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KC-135: Silent partner, extending global reach in Europe and Africa

U.S. Air Force Senior Airman Derek Peifer, 351st Air Refueling Squadron boom operator, makes contact with the B-52 Stratofortress, 2nd Bomb Wing Barksdale, La., over Romania, March 18, 2019. During air refueling, the boom operator communicates directly with the refueling aircraft to ensure safety and efficiency. The KC-135 mission supported the B-52 deployed to Europe as part of the Bomber Task Force rotation.  (U.S. Air Force photo by Senior Airman Benjamin Cooper)

U.S. Air Force Senior Airman Derek Peifer, 351st Air Refueling Squadron boom operator, makes contact with the B-52 Stratofortress, 2nd Bomb Wing Barksdale, La., over Romania, March 18, 2019. During air refueling, the boom operator communicates directly with the refueling aircraft to ensure safety and efficiency. The KC-135 mission supported the B-52 deployed to Europe as part of the Bomber Task Force rotation. (U.S. Air Force photo by Senior Airman Benjamin Cooper)

A U.S. Air Force F-15E Strike Eagle assigned to 494th Fighter Squadron, RAF Lakenheath, prepares to receive fuel from a U.S. Air Force KC-135 Stratotanker from the 100th Air Refueling Wing over Scotland, March 29, 2018. The Strike Eagle was one of eight F-15Es to receive fuel while on a training sortie. (U.S. Air Force photo by Airman 1st Class Benjamin Cooper)

A U.S. Air Force F-15E Strike Eagle assigned to 494th Fighter Squadron, RAF Lakenheath, prepares to receive fuel from a U.S. Air Force KC-135 Stratotanker from the 100th Air Refueling Wing over Scotland, March 29, 2018. The Strike Eagle was one of eight F-15Es to receive fuel while on a training sortie. (U.S. Air Force photo by Airman 1st Class Benjamin Cooper)

A U.S. Air Force F-16 Thunderbird pilot prepares to refuel from a KC-135 Stratotanker assigned to the 100th Air Refueling Wing July 10, 2017, over the Isle of Skye, Scotland. The Thunderbirds rehearsed their routines in preparation for the 2017 Royal International Air Tattoo airshow. (U.S. Air Force photo by Airman 1st Class Benjamin Cooper)

A U.S. Air Force F-16 Thunderbird pilot prepares to refuel from a KC-135 Stratotanker assigned to the 100th Air Refueling Wing July 10, 2017, over the Isle of Skye, Scotland. The Thunderbirds rehearsed their routines in preparation for the 2017 Royal International Air Tattoo airshow. (U.S. Air Force photo by Airman 1st Class Benjamin Cooper)

A U.S. Air Force KC-135 Stratotanker, assigned to the 100th Air Refueling Wing, takes off for night refueling in support of an exercise at RAF Mildenhall, England, Feb. 27, 2018. This Stratotanker was one of seven aircraft taking off in support of both the exercise and real-world missions. (U.S. Air Force photo by Airman 1st Class Benjamin Cooper)

A U.S. Air Force KC-135 Stratotanker, assigned to the 100th Air Refueling Wing, takes off for night refueling in support of an exercise at RAF Mildenhall, England, Feb. 27, 2018. This Stratotanker was one of seven aircraft taking off in support of both the exercise and real-world missions. (U.S. Air Force photo by Airman 1st Class Benjamin Cooper)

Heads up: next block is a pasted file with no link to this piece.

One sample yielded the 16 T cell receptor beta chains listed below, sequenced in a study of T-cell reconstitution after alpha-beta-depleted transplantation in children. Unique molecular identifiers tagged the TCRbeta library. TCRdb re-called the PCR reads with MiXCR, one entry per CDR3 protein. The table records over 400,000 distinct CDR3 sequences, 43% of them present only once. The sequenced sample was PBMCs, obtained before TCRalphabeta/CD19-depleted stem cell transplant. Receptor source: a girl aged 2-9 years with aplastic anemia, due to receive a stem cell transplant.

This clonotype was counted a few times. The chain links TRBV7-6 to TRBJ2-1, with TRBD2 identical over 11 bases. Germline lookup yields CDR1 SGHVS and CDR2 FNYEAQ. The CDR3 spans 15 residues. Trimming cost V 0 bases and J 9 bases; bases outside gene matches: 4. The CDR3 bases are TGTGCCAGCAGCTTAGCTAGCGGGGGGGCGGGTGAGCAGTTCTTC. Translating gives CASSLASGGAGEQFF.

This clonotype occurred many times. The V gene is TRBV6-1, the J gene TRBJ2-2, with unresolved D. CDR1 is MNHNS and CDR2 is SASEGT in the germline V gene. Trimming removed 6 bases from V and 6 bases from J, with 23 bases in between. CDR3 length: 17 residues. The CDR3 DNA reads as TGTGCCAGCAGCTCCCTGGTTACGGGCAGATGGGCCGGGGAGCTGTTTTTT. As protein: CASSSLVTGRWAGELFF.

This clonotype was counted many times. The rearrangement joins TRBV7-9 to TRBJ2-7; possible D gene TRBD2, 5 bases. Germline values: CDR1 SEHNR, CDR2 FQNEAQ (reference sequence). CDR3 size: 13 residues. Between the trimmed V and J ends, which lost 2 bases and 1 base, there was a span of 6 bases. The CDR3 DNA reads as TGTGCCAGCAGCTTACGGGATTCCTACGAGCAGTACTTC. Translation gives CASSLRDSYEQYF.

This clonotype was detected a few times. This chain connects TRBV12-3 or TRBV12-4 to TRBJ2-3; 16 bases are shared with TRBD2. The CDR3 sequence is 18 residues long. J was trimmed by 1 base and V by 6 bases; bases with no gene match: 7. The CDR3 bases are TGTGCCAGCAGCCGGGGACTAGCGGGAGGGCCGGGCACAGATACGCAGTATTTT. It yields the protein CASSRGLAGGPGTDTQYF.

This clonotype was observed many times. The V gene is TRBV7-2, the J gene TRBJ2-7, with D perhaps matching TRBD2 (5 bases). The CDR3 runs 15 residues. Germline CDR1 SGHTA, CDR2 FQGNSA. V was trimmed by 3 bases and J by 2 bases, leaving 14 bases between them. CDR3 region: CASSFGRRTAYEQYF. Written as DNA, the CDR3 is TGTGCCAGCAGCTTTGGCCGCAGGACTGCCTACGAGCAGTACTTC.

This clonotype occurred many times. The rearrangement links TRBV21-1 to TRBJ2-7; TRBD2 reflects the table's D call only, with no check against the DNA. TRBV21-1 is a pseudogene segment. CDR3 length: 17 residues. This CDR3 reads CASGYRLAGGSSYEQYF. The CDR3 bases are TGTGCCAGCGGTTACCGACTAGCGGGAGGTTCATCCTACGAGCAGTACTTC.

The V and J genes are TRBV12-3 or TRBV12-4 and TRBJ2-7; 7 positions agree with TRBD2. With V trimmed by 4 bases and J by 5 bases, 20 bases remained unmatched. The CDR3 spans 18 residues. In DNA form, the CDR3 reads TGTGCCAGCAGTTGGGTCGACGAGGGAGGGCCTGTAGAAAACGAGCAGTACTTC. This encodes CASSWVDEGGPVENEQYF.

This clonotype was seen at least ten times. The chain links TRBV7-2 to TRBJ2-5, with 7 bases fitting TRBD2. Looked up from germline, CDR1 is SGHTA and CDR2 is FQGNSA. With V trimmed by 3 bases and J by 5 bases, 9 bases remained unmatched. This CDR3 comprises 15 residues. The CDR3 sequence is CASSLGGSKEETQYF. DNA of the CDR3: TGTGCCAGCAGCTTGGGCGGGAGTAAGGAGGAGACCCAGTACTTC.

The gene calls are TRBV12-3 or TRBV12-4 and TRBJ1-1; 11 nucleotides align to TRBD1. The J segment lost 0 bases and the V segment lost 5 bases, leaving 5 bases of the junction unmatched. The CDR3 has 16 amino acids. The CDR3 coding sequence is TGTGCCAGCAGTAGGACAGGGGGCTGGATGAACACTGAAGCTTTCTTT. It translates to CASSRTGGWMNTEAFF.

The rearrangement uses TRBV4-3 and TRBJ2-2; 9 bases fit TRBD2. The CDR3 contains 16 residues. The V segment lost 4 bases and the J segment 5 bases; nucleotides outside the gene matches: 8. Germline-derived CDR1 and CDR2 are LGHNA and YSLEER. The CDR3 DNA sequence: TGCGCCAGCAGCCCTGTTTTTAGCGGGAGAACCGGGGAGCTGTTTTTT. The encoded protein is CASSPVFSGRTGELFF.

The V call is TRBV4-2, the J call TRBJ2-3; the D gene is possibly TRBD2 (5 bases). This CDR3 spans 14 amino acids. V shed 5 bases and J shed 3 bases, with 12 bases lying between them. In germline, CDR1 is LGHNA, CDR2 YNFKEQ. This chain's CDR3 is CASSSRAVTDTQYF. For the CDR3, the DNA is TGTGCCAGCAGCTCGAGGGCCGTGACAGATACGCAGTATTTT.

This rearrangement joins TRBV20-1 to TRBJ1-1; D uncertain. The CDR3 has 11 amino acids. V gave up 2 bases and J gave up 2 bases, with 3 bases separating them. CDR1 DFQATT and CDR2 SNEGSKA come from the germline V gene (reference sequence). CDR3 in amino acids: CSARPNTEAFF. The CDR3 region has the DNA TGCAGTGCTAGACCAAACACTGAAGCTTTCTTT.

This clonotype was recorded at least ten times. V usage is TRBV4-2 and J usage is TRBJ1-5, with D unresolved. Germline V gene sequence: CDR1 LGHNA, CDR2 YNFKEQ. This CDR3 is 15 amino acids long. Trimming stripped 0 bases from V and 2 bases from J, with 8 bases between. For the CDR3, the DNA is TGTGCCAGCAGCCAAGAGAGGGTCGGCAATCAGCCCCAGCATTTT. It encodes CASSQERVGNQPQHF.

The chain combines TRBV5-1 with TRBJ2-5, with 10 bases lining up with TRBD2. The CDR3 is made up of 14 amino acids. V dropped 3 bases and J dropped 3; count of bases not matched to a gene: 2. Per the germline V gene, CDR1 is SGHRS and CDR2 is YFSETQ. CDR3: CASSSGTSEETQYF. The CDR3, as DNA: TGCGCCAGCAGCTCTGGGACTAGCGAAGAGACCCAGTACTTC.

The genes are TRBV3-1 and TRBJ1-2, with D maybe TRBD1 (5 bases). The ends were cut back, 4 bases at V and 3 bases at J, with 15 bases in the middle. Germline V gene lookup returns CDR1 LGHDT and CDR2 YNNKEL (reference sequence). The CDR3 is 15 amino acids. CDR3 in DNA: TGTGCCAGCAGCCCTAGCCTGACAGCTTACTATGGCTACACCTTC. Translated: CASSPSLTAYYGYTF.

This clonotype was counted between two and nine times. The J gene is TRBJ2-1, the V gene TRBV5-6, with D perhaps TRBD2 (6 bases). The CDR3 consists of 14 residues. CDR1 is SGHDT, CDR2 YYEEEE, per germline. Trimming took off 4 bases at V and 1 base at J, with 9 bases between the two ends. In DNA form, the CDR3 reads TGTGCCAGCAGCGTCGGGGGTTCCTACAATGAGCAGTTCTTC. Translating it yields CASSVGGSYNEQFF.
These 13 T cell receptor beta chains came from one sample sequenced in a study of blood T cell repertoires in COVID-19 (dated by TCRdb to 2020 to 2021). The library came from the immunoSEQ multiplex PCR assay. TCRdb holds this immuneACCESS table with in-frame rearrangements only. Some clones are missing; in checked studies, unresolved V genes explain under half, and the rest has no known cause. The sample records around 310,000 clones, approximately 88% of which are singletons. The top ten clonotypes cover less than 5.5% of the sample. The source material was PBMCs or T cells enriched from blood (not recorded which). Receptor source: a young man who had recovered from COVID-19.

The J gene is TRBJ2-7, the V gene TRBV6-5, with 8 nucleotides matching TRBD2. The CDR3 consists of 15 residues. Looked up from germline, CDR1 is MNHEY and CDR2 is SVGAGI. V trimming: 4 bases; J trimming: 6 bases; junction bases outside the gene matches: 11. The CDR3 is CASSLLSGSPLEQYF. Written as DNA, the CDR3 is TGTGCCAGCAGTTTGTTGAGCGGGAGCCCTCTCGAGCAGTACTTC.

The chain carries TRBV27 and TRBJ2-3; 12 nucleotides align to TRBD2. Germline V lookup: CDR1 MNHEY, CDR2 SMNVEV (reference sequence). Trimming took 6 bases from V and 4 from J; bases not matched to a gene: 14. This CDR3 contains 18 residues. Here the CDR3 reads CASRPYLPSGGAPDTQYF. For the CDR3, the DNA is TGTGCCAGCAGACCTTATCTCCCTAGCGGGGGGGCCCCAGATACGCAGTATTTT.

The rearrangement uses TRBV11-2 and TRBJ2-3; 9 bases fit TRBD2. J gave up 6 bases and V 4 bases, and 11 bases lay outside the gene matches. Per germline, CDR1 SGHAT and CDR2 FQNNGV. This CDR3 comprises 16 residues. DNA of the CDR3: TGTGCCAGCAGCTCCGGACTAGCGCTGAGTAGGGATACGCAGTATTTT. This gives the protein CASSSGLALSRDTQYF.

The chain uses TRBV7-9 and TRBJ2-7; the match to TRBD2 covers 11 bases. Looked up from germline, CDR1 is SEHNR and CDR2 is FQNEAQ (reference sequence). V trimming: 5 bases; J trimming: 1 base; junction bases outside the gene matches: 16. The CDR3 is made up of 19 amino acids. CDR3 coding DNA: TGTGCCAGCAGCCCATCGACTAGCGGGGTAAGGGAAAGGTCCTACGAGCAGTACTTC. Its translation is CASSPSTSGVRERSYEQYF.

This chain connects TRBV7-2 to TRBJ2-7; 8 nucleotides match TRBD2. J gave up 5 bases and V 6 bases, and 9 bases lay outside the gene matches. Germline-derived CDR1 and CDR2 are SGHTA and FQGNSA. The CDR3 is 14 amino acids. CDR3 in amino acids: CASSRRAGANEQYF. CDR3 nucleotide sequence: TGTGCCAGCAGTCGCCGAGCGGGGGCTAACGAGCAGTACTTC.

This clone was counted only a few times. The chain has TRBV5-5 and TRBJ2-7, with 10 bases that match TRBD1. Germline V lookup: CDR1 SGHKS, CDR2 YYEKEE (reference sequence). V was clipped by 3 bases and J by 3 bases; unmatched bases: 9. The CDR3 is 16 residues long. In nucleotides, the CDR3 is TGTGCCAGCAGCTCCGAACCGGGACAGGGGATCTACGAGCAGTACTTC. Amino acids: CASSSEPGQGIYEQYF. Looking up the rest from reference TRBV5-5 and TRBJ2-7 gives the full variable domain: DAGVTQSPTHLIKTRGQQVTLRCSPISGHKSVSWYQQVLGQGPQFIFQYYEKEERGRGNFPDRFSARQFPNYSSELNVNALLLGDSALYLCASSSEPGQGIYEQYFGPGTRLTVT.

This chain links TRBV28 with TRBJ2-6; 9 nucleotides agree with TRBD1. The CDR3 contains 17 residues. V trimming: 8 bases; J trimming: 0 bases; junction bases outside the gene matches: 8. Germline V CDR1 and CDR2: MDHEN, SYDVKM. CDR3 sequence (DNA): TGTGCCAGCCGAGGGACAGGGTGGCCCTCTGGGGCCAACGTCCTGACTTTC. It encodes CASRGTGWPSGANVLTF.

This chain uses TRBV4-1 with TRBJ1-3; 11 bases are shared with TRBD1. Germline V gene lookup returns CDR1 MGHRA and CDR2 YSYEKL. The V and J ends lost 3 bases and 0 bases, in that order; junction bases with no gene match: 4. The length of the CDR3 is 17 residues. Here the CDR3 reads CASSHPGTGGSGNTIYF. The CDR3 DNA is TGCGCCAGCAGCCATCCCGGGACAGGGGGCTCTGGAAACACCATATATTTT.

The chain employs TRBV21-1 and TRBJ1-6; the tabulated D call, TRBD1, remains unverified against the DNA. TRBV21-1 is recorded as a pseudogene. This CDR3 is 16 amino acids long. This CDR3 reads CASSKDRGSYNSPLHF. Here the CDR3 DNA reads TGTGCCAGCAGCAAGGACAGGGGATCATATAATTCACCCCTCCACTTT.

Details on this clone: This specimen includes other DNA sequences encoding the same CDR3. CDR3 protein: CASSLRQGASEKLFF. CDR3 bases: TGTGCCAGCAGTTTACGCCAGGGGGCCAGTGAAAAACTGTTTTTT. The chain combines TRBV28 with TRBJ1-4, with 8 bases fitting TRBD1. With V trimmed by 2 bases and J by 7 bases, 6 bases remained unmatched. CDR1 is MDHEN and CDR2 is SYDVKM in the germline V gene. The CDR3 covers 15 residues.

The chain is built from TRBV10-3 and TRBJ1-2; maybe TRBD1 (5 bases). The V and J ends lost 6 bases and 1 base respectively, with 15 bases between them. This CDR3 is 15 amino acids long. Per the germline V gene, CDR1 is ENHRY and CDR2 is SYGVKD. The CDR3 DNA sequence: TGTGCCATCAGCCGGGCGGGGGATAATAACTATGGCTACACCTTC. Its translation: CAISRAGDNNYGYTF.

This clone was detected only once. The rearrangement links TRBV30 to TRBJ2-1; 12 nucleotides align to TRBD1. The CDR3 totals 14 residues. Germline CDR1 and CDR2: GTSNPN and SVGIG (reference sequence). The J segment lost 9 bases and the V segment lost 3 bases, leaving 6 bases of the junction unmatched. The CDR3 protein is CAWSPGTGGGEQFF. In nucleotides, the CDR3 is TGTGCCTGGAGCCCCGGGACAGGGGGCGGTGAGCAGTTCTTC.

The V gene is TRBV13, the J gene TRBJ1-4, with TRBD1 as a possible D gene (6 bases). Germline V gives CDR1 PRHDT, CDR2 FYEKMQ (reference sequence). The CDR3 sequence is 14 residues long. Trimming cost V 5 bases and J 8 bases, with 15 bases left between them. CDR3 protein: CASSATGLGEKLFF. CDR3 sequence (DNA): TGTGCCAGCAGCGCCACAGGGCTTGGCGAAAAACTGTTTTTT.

RAF MILDENHALL, England --

One of the many strengths of the U.S. Air Force is the ability to project airpower globally. That can happen because the Air Force has an efficient system for in-flight refueling.

The KC-135 Stratotanker may not be the most well known aircraft in the Air Force, but it could be seen as one of the most important in the fleet.

At RAF Mildenhall, the KC-135 Stratotanker is as important today as it was the day of its first flight, if not more so.

The Statotankers ensure the aircraft they serve have the vital fuel they need. Without having to worry about fuel constraints, aircraft are free to focus on the mission. The KC-135 is the silent partner in many Air Force missions.

The 100th ARW provides unsurpassed air refueling throughout Europe and Africa,” said Col. Christopher Amrhein, 100th Air Refueling Wing commander. “The Bloody Hundredth accomplishes this by using our KC-135s and the Airmen that generate, support, and operate them to create an enduring air power presence.  This enduring presence, either by time or distance, allows the Expeditionary Air Force to deploy anywhere in the world at a moment’s notice.”

Introduced in the 1950s, the Stratotanker became the premier air refueler in the U.S. Air Force, a standard that continues to this day. The KC-135 is one of the oldest aircraft still in active service.

“The aircraft is more than 60 years old and continues to do the job day in and day out because our maintainers do a tremendous job to keep it that way,” said Lt. Col. Mark Skalko, 100th Operations Group deputy commander. “Our NATO and coalition partners, as well as our own forces, realize how important our tankers are to the mission. We provide air refueling for the first line of defense and we are the sole refueling unit for U.S. Air Forces Europe-Air Forces Africa.”

The Stratotanker helps other aircraft, restricted to flying in one area, extend their reach without considerable stop-and-go refueling. The KC-135 allows aircraft to fly halfway around the world to perform a mission, complete it, and return home without landing in-between to refuel.

Another aspect of the KC-135 that might not be well known is how versatile the aircraft is.

“The Stratotanker’s number one priority is refueling, but it’s capable of carrying cargo,” Skalko said. “However, in addition to its extraordinary fuel storage, the aircraft can carry up to 83,000 pounds of cargo and can be outfitted to perform aeromedical evacuations.”

The Bloody Hundredth is the only permanent U.S. Air Refueling Wing in Europe and is here to fuel operations across Europe and Africa.